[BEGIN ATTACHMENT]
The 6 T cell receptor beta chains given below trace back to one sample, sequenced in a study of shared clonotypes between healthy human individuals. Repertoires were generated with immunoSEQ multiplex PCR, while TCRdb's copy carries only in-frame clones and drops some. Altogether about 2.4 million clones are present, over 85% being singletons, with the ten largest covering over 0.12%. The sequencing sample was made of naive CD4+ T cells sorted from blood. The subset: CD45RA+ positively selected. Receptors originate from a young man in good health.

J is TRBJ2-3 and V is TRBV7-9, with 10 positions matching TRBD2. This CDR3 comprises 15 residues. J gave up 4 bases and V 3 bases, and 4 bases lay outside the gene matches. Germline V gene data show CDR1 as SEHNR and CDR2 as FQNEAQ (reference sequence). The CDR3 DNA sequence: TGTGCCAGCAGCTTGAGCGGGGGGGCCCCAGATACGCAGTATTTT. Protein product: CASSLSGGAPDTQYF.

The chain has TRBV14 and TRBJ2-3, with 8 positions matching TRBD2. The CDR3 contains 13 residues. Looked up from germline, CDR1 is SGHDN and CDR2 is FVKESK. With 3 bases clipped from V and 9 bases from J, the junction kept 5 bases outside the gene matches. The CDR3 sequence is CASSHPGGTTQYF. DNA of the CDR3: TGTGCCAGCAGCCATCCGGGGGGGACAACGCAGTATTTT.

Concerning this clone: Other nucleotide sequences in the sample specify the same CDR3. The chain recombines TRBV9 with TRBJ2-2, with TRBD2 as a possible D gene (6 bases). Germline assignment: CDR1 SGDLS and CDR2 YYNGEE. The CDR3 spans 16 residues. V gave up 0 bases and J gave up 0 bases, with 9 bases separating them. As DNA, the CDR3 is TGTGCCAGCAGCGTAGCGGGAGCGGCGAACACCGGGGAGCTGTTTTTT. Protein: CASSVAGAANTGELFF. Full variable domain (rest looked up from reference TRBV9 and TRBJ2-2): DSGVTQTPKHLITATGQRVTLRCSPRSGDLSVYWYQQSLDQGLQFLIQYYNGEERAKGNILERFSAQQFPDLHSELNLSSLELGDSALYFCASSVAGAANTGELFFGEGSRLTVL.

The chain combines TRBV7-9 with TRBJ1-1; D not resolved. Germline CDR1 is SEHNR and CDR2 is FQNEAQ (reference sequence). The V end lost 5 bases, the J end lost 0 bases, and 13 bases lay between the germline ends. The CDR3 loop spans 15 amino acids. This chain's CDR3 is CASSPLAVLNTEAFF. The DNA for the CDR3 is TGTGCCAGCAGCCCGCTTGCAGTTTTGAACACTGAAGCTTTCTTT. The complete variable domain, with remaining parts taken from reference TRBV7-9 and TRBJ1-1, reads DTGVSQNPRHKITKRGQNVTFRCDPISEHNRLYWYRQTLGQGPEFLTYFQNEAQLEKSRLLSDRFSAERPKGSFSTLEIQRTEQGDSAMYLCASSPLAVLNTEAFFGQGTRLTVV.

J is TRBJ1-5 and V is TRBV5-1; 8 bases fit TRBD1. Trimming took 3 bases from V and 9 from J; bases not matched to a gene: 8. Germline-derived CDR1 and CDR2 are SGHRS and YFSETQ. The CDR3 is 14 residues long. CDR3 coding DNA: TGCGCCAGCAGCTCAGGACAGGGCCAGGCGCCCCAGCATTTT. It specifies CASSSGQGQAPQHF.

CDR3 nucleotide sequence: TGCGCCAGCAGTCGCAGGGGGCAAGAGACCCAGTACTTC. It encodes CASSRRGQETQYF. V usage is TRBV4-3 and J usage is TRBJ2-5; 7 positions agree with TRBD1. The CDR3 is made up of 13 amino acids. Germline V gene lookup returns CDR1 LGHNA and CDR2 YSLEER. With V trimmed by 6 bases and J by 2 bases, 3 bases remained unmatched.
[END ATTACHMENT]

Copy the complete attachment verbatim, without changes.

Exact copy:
The 6 T cell receptor beta chains given below trace back to one sample, sequenced in a study of shared clonotypes between healthy human individuals. Repertoires were generated with immunoSEQ multiplex PCR, while TCRdb's copy carries only in-frame clones and drops some. Altogether about 2.4 million clones are present, over 85% being singletons, with the ten largest covering over 0.12%. The sequencing sample was made of naive CD4+ T cells sorted from blood. The subset: CD45RA+ positively selected. Receptors originate from a young man in good health.

J is TRBJ2-3 and V is TRBV7-9, with 10 positions matching TRBD2. This CDR3 comprises 15 residues. J gave up 4 bases and V 3 bases, and 4 bases lay outside the gene matches. Germline V gene data show CDR1 as SEHNR and CDR2 as FQNEAQ (reference sequence). The CDR3 DNA sequence: TGTGCCAGCAGCTTGAGCGGGGGGGCCCCAGATACGCAGTATTTT. Protein product: CASSLSGGAPDTQYF.

The chain has TRBV14 and TRBJ2-3, with 8 positions matching TRBD2. The CDR3 contains 13 residues. Looked up from germline, CDR1 is SGHDN and CDR2 is FVKESK. With 3 bases clipped from V and 9 bases from J, the junction kept 5 bases outside the gene matches. The CDR3 sequence is CASSHPGGTTQYF. DNA of the CDR3: TGTGCCAGCAGCCATCCGGGGGGGACAACGCAGTATTTT.

Concerning this clone: Other nucleotide sequences in the sample specify the same CDR3. The chain recombines TRBV9 with TRBJ2-2, with TRBD2 as a possible D gene (6 bases). Germline assignment: CDR1 SGDLS and CDR2 YYNGEE. The CDR3 spans 16 residues. V gave up 0 bases and J gave up 0 bases, with 9 bases separating them. As DNA, the CDR3 is TGTGCCAGCAGCGTAGCGGGAGCGGCGAACACCGGGGAGCTGTTTTTT. Protein: CASSVAGAANTGELFF. Full variable domain (rest looked up from reference TRBV9 and TRBJ2-2): DSGVTQTPKHLITATGQRVTLRCSPRSGDLSVYWYQQSLDQGLQFLIQYYNGEERAKGNILERFSAQQFPDLHSELNLSSLELGDSALYFCASSVAGAANTGELFFGEGSRLTVL.

The chain combines TRBV7-9 with TRBJ1-1; D not resolved. Germline CDR1 is SEHNR and CDR2 is FQNEAQ (reference sequence). The V end lost 5 bases, the J end lost 0 bases, and 13 bases lay between the germline ends. The CDR3 loop spans 15 amino acids. This chain's CDR3 is CASSPLAVLNTEAFF. The DNA for the CDR3 is TGTGCCAGCAGCCCGCTTGCAGTTTTGAACACTGAAGCTTTCTTT. The complete variable domain, with remaining parts taken from reference TRBV7-9 and TRBJ1-1, reads DTGVSQNPRHKITKRGQNVTFRCDPISEHNRLYWYRQTLGQGPEFLTYFQNEAQLEKSRLLSDRFSAERPKGSFSTLEIQRTEQGDSAMYLCASSPLAVLNTEAFFGQGTRLTVV.

J is TRBJ1-5 and V is TRBV5-1; 8 bases fit TRBD1. Trimming took 3 bases from V and 9 from J; bases not matched to a gene: 8. Germline-derived CDR1 and CDR2 are SGHRS and YFSETQ. The CDR3 is 14 residues long. CDR3 coding DNA: TGCGCCAGCAGCTCAGGACAGGGCCAGGCGCCCCAGCATTTT. It specifies CASSSGQGQAPQHF.

CDR3 nucleotide sequence: TGCGCCAGCAGTCGCAGGGGGCAAGAGACCCAGTACTTC. It encodes CASSRRGQETQYF. V usage is TRBV4-3 and J usage is TRBJ2-5; 7 positions agree with TRBD1. The CDR3 is made up of 13 amino acids. Germline V gene lookup returns CDR1 LGHNA and CDR2 YSLEER. With V trimmed by 6 bases and J by 2 bases, 3 bases remained unmatched.